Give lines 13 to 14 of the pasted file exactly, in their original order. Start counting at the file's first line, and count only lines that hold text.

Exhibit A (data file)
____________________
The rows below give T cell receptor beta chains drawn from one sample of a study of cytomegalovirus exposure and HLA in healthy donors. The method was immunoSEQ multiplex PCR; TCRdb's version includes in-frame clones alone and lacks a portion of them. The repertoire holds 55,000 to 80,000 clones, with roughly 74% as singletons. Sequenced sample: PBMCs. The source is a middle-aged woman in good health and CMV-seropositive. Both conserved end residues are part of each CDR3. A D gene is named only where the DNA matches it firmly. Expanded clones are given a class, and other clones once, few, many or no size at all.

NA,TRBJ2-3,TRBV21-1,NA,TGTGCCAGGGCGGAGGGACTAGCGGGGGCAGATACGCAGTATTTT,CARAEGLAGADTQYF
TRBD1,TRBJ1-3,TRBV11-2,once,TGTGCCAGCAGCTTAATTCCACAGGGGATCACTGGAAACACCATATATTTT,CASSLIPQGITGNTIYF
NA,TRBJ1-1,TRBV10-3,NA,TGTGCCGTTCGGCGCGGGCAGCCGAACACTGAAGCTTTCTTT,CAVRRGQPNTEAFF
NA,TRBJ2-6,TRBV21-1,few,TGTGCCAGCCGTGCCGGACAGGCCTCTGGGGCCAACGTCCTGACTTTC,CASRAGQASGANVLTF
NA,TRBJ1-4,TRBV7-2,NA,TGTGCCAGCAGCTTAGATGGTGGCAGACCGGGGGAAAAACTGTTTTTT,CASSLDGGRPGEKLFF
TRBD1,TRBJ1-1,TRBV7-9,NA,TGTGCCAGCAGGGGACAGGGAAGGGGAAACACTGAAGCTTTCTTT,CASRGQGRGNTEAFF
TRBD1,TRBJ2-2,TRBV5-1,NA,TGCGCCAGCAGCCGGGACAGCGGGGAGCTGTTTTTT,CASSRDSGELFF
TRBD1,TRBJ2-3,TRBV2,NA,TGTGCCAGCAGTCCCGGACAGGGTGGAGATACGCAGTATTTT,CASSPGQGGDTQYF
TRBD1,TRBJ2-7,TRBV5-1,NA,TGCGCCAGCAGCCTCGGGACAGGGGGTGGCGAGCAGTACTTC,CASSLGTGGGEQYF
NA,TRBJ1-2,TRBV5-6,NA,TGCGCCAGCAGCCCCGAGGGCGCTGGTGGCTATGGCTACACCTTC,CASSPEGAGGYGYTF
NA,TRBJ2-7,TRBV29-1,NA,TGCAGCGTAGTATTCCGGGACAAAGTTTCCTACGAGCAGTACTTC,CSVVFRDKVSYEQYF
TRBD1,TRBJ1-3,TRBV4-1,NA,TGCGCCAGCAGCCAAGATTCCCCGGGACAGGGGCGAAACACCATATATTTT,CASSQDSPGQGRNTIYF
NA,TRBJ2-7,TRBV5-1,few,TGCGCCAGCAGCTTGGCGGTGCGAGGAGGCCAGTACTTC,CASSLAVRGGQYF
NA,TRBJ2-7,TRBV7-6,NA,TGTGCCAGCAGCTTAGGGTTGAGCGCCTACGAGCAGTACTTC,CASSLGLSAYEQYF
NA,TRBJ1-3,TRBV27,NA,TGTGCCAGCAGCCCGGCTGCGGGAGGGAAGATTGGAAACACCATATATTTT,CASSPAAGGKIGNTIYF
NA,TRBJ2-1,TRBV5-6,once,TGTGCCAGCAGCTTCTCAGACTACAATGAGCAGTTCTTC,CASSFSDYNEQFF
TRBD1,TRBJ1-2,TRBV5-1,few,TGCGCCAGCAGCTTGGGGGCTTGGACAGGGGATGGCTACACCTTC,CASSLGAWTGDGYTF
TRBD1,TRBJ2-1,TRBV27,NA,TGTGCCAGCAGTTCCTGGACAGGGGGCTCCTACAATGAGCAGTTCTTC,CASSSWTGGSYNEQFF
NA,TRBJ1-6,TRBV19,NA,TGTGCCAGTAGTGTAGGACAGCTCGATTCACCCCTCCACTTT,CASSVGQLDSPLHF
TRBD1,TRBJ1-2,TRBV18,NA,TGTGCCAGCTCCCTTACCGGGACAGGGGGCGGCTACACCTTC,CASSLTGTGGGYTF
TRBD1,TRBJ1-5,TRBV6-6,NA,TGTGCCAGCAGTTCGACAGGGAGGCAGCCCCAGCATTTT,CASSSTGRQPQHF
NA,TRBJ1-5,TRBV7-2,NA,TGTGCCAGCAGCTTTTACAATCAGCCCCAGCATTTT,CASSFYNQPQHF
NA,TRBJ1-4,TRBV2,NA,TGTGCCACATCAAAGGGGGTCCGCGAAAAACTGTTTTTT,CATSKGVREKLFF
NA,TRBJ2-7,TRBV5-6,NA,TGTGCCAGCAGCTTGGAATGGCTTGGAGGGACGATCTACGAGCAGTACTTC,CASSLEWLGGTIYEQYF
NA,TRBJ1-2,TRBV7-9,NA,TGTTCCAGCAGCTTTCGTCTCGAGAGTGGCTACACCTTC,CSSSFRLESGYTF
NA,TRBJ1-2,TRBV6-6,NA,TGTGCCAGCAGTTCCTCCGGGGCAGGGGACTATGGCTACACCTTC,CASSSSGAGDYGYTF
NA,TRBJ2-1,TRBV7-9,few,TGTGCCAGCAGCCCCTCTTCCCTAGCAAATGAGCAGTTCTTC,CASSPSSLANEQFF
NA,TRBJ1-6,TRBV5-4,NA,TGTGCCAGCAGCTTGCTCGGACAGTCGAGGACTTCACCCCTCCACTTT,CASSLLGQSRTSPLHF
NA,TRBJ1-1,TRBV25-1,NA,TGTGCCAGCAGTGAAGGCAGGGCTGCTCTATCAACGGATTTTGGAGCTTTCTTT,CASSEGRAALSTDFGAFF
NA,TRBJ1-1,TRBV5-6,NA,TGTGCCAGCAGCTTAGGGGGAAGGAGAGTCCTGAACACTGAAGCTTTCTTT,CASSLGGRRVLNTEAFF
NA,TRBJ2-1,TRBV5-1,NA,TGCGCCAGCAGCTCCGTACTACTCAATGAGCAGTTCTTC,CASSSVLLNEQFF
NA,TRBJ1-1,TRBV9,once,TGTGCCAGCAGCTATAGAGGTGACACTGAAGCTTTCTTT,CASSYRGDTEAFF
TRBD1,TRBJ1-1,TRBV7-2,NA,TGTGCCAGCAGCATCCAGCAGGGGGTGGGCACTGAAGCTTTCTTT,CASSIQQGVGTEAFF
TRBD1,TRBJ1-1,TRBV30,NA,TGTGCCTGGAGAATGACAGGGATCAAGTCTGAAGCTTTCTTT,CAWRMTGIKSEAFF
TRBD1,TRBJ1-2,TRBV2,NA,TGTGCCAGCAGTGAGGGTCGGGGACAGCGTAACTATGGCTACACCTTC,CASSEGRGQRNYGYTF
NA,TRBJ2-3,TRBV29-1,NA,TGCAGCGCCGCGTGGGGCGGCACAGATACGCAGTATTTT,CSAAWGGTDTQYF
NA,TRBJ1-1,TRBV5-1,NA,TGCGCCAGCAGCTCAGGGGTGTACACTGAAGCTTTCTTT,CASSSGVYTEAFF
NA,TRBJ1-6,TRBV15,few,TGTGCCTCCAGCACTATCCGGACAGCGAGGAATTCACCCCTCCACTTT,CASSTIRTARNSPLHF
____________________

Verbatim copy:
TRBD1,TRBJ1-3,TRBV4-1,NA,TGCGCCAGCAGCCAAGATTCCCCGGGACAGGGGCGAAACACCATATATTTT,CASSQDSPGQGRNTIYF
NA,TRBJ2-7,TRBV5-1,few,TGCGCCAGCAGCTTGGCGGTGCGAGGAGGCCAGTACTTC,CASSLAVRGGQYF